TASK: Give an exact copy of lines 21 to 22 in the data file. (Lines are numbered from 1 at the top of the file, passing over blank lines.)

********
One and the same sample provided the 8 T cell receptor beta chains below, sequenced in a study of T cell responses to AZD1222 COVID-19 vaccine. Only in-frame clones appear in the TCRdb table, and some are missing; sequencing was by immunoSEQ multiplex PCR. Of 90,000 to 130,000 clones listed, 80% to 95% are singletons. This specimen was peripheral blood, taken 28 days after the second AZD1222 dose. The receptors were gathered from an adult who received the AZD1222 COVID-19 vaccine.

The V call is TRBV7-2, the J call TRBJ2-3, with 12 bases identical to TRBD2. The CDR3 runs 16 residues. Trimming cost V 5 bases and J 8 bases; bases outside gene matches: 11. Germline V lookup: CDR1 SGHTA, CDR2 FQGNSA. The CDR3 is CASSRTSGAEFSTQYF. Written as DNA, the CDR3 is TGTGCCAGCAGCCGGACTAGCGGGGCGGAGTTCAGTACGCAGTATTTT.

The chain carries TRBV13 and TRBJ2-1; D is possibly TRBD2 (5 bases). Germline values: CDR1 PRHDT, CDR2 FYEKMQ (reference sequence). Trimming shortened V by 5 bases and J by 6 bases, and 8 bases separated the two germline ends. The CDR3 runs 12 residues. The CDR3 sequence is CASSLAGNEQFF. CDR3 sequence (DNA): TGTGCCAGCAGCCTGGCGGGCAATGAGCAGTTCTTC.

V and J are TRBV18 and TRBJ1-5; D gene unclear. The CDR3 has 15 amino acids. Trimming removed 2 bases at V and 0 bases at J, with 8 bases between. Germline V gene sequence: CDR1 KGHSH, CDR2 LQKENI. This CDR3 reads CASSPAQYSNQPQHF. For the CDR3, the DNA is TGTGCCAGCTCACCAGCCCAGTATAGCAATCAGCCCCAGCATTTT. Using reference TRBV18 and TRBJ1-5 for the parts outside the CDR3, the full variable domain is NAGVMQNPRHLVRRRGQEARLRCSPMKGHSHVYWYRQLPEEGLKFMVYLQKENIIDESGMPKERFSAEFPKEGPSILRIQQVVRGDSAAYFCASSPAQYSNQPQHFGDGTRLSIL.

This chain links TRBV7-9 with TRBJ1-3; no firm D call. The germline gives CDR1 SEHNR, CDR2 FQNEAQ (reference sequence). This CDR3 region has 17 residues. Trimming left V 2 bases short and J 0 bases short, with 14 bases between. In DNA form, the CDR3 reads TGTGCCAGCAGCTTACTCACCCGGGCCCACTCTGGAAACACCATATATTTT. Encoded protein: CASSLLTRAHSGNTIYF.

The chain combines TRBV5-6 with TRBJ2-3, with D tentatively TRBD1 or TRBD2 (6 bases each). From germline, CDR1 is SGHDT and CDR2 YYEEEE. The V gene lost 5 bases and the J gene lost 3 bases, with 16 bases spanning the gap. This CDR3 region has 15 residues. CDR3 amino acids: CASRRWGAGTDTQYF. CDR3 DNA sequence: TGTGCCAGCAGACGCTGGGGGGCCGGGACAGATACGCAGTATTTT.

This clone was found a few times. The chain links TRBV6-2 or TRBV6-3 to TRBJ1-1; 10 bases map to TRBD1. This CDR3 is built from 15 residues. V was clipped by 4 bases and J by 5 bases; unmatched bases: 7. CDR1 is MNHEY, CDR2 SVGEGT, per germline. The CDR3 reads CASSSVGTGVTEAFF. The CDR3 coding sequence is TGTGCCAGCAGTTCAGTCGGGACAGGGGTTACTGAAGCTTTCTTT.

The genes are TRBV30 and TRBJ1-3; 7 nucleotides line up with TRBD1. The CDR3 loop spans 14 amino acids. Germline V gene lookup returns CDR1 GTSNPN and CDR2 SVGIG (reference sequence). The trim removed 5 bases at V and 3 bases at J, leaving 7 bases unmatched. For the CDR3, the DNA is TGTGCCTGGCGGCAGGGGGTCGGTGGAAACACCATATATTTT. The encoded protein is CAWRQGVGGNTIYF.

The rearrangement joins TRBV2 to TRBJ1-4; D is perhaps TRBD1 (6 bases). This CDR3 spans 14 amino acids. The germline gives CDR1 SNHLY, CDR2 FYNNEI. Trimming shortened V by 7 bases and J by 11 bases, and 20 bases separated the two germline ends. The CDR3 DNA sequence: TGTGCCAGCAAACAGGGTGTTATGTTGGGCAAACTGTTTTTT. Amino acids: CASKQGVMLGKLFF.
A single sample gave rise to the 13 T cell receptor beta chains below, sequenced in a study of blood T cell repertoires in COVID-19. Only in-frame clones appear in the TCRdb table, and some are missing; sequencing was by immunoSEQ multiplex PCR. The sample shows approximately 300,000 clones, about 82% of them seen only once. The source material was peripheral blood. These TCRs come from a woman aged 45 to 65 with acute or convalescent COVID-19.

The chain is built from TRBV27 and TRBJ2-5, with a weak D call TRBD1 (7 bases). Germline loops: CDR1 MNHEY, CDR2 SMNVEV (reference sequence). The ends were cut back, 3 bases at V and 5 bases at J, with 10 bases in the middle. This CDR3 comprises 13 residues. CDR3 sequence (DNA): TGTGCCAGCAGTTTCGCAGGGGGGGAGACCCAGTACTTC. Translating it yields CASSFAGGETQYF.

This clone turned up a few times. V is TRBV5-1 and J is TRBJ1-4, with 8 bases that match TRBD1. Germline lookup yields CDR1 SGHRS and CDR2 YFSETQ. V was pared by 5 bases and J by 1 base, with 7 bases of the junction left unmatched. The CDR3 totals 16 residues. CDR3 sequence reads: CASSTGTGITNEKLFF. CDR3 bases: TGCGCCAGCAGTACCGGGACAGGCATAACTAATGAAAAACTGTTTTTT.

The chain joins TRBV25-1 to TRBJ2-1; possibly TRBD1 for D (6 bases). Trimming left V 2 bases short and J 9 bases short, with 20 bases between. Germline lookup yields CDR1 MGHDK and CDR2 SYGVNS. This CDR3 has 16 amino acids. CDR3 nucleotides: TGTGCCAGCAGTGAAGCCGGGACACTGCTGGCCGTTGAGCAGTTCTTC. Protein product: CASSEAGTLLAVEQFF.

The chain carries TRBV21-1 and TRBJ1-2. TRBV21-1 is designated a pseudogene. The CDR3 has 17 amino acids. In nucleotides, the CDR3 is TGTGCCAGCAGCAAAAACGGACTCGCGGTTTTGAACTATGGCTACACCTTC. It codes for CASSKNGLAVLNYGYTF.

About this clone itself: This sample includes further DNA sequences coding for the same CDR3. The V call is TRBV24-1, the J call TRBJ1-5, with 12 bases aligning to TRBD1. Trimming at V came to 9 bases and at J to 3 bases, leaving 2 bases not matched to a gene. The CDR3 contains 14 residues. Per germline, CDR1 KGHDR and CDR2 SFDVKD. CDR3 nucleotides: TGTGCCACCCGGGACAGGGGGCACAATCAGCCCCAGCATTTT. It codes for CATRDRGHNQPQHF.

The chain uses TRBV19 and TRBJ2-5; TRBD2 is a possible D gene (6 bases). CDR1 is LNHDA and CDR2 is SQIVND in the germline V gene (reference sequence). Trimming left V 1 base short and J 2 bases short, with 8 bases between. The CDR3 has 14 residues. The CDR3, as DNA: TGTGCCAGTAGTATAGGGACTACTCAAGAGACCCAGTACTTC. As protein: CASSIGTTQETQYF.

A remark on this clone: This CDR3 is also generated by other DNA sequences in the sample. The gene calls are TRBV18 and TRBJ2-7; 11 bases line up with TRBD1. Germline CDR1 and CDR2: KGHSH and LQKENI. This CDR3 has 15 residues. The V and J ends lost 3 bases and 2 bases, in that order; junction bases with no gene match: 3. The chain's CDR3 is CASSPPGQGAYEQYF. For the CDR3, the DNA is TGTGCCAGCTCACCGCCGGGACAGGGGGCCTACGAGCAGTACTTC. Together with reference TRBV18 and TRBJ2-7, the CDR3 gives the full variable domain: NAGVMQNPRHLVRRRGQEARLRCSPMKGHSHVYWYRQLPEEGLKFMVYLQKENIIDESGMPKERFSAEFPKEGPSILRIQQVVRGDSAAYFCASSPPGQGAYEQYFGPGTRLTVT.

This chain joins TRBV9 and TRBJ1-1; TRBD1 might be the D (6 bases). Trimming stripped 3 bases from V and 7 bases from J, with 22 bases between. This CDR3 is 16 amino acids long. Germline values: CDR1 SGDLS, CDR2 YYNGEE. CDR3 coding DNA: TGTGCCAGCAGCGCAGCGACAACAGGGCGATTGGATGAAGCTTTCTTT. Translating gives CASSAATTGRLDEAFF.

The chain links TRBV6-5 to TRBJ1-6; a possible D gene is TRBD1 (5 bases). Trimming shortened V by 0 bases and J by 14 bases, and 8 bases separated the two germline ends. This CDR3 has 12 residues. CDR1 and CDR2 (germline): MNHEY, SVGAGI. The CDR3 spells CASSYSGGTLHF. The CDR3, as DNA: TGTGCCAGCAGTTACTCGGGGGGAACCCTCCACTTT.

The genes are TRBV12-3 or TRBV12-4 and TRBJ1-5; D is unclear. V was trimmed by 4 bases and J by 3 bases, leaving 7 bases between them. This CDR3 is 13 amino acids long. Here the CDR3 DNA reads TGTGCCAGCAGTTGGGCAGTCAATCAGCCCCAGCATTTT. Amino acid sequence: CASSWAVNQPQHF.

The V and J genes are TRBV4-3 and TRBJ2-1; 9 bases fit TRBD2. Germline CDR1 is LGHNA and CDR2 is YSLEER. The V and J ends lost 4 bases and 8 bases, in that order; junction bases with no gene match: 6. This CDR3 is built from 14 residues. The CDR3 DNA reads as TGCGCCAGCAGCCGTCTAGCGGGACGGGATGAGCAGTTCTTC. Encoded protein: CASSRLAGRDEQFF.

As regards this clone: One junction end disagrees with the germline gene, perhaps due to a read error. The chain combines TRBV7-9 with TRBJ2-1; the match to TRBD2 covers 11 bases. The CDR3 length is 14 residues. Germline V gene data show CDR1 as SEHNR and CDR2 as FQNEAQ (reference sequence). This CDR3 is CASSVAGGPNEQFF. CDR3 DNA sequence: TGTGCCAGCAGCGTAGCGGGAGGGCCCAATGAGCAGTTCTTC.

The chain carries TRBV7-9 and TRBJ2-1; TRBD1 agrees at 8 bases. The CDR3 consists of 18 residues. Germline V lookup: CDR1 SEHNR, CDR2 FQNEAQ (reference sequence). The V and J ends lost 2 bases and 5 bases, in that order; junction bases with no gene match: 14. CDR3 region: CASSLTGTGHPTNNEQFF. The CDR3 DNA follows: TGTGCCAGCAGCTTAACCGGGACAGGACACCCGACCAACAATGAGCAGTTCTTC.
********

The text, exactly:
The V and J genes are TRBV4-3 and TRBJ2-1; 9 bases fit TRBD2. Germline CDR1 is LGHNA and CDR2 is YSLEER. The V and J ends lost 4 bases and 8 bases, in that order; junction bases with no gene match: 6. This CDR3 is built from 14 residues. The CDR3 DNA reads as TGCGCCAGCAGCCGTCTAGCGGGACGGGATGAGCAGTTCTTC. Encoded protein: CASSRLAGRDEQFF.

As regards this clone: One junction end disagrees with the germline gene, perhaps due to a read error. The chain combines TRBV7-9 with TRBJ2-1; the match to TRBD2 covers 11 bases. The CDR3 length is 14 residues. Germline V gene data show CDR1 as SEHNR and CDR2 as FQNEAQ (reference sequence). This CDR3 is CASSVAGGPNEQFF. CDR3 DNA sequence: TGTGCCAGCAGCGTAGCGGGAGGGCCCAATGAGCAGTTCTTC.